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Int J Environ Res Public Health ; 19(18)2022 Sep 11.
Article in English | MEDLINE | ID: covidwho-2032941


BACKGROUND: The emergency caused by the SARS-CoV-2 pandemic exacerbated psychological distress. Our aim was to investigate the impact of breast cancer on patients' lives during the Italian lockdown. METHODS: Sixty-five female breast cancer patients were studied, assessing the level of psychological distress with the Hospital Anxiety and Depression Scale (HADS) and the impact of the cancer diagnosis (Impact of Event Scale-Revised-IES-R). In addition, we compared these data with a matched group of breast cancer patients enrolled in 2019. RESULTS: Patients enrolled in 2020 had statistically higher levels of anxious symptomatology and higher levels of traumatic symptomatology due to the cancer diagnosis. A mediation analysis was performed to determine how the experience of distress due to COVID-19 negatively impacted the level of anxiety and amplified the impact of the diagnosis with a significant increase in traumatic symptoms. CONCLUSIONS: Considering the vulnerability of these patients and the serious and novel situation that the healthcare system is currently facing, we would like to point out the importance of structured and organised psychological support for these patients.

Breast Neoplasms , COVID-19 , Psychological Distress , Stress Disorders, Post-Traumatic , Anxiety/psychology , Breast Neoplasms/complications , Breast Neoplasms/epidemiology , COVID-19/epidemiology , Communicable Disease Control , Depression/psychology , Female , Humans , Pandemics , SARS-CoV-2 , Stress Disorders, Post-Traumatic/psychology , Stress, Psychological/epidemiology , Stress, Psychological/psychology
Neurol Sci ; 43(1): 51-58, 2022 Jan.
Article in English | MEDLINE | ID: covidwho-1465874


Psychological, emotional, and behavioral domains could be altered in COVID-19 patients and measurement of variables within these domains seems to be mandatory. Neuropsychological assessment could detect possible cognitive impairment caused by COVID-19 and the choice of appropriate tools is an important question. Aim of this exploratory study was to verify the effectiveness of an assessment model for patients with COVID-19. Twelve patients were enrolled and tested with Mini-Mental State Examination (MMSE), Montreal Cognitive Assessment (MoCA), Anxiety and Depression Short Scale (AD-R), and the Neuropsychiatry Inventory (NPI), at the time of their entrance (T0) and discharge (T1) from a rehabilitative unit. Moreover, a follow-up evaluation after 3 months (T2) has been conducted on eight patients. Results showed that at baseline (T0), 58.3% of the patients reported a score below cut-off at MMSE and 50% at MoCA. Although a significant amelioration was found only in NPI scores, a qualitative improvement has been detected at all tests, except for MoCA scores, in the T0-T1 trend analysis. A one-way repeated measures analysis of variance showed a significant variation in AD-R depression score, considering the three-assessment time (T0, T1, and T2). The evaluation and tracking over time of the impact of COVID-19 on cognitive, psychological, and behavioral domains has relevant implications for rehabilitation and long-term assistance needs planning. The choice of assessment tools should consider patients vulnerability and match the best compromise among briefness, sensitivity, and specificity.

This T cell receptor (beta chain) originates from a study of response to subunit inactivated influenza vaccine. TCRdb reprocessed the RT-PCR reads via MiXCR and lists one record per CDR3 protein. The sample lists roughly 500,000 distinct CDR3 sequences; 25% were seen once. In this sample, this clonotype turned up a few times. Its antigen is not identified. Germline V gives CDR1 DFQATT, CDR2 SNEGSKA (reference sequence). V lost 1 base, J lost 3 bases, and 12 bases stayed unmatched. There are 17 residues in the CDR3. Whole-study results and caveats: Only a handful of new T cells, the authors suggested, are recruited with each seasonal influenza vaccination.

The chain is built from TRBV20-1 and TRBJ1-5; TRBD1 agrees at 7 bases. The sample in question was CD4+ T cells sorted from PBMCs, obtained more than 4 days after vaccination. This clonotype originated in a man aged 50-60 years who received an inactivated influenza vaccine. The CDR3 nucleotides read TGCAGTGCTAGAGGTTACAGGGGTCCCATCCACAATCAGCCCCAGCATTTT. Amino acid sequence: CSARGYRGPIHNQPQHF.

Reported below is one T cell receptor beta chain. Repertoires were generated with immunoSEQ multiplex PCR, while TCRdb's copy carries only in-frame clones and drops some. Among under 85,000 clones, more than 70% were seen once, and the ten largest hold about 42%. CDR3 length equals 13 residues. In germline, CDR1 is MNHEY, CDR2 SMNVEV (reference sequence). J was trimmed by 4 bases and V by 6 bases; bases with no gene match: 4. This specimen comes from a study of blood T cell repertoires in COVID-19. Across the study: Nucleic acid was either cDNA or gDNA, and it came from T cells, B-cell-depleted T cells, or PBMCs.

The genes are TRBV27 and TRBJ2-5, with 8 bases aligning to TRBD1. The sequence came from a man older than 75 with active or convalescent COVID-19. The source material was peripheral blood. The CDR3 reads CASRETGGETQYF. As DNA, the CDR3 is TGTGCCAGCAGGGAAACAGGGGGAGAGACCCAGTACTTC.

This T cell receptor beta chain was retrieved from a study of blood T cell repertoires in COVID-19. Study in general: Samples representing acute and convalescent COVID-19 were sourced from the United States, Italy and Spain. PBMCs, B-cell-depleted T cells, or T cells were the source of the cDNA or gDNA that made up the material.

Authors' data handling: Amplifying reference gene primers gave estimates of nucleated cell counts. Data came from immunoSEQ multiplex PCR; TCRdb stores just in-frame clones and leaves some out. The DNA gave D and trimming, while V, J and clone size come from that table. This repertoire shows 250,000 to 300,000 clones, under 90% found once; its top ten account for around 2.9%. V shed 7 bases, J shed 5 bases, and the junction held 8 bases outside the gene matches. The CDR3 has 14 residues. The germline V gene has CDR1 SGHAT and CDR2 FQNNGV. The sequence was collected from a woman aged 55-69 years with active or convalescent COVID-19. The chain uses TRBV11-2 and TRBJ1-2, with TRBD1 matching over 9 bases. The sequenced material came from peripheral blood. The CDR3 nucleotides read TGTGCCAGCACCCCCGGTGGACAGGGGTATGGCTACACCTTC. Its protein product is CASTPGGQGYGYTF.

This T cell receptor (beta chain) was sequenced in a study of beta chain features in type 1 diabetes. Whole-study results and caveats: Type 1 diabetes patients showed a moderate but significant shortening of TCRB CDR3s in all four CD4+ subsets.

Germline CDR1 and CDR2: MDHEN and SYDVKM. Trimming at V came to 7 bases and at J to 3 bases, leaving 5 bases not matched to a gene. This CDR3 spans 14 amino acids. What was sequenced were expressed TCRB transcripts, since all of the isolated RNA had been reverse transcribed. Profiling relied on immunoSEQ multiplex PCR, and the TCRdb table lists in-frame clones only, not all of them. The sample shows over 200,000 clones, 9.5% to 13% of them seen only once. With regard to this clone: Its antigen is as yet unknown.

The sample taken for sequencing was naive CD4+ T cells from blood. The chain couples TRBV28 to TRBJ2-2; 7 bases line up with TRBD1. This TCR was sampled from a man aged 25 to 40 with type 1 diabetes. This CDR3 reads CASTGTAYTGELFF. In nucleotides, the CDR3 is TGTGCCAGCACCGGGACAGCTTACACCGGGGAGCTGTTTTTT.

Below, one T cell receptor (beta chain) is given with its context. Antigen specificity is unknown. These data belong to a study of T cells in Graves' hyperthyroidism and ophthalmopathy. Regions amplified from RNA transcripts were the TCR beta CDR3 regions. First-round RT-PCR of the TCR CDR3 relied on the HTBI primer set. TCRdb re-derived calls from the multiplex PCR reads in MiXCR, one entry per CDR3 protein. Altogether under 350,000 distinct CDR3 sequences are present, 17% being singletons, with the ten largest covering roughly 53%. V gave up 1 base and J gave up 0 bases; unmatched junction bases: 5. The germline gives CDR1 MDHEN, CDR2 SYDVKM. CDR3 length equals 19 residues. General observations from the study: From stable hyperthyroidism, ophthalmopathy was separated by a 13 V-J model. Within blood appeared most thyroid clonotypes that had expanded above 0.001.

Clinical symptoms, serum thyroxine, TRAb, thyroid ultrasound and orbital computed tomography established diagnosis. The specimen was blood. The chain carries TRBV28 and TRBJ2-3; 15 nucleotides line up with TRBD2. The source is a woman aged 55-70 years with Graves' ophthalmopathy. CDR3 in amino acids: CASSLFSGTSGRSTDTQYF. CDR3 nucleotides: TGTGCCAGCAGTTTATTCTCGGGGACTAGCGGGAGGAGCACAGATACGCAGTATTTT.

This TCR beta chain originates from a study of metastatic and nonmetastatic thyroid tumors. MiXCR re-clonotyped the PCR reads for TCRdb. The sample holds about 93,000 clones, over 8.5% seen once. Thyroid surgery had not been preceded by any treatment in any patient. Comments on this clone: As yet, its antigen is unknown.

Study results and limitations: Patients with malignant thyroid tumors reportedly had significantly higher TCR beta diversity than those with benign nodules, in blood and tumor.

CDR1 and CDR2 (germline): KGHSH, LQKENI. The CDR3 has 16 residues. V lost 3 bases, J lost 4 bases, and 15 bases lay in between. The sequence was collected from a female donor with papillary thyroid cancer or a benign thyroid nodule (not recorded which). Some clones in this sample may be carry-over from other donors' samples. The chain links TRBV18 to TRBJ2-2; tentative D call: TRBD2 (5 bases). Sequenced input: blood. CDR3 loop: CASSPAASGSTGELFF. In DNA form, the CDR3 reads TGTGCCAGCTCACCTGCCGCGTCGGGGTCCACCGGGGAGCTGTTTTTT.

COVID-19 , Cognitive Dysfunction , Cognition , Cognitive Dysfunction/diagnosis , Cognitive Dysfunction/etiology , Humans , Mental Status and Dementia Tests , Neuropsychological Tests , Preliminary Data , SARS-CoV-2
Front Psychiatry ; 12: 572997, 2021.
Article in English | MEDLINE | ID: covidwho-1156161


Aim: The coronavirus disease 2019 (COVID-19) pandemic has abruptly changed the life of millions as travel and social contacts have been severely restricted. We assessed the psychological impact of COVID-19 on adults and children, with special attention to health care workers (HCWs). Methods: A self-rated online survey, including the Impact of Event Scale-Revised (IES-R) for adults and the Children Revised Impact of Event Scale-Revised-13 items (CRIES-13) for their 8-18-year-old offspring, was conducted in Italy on March 20-26, 2020. Linear mixed-effects models were applied to the data, accounting for age, sex, education, and other demographic characteristics. Results: Data were available from 2,419 adults (78.4% females, mean age 38.1 ± SD 13.1 years; 15.7% HCW) and 786 children (50.1% male, mean age 12.3 ± 3.2 years). Median (IQR) IES-R score was 30.0 (21.0-40.0), corresponding to mild psychological impact, with 33.2% reporting severe psychological impact. IES-R was lower in HCWs (29.0) than non-HCWs (31.0), but HCWs directly involved in COVID-19 care had higher scores [33.0 (26.0-43.2)] than uninvolved HCWs [28.0 (19.0-36.0)]. Median CRIES-13 score was [21.0 (11.0-32.0)], with 30.9% of the children at high risk for post-traumatic stress disorder. Parent and child scores were correlated. Conclusions: Up to 30% of adult and children in the pandemic area are at high risk for post-traumatic stress disturbances. The risk is greater for HCWs directly involved in COVID-19 care and for their children.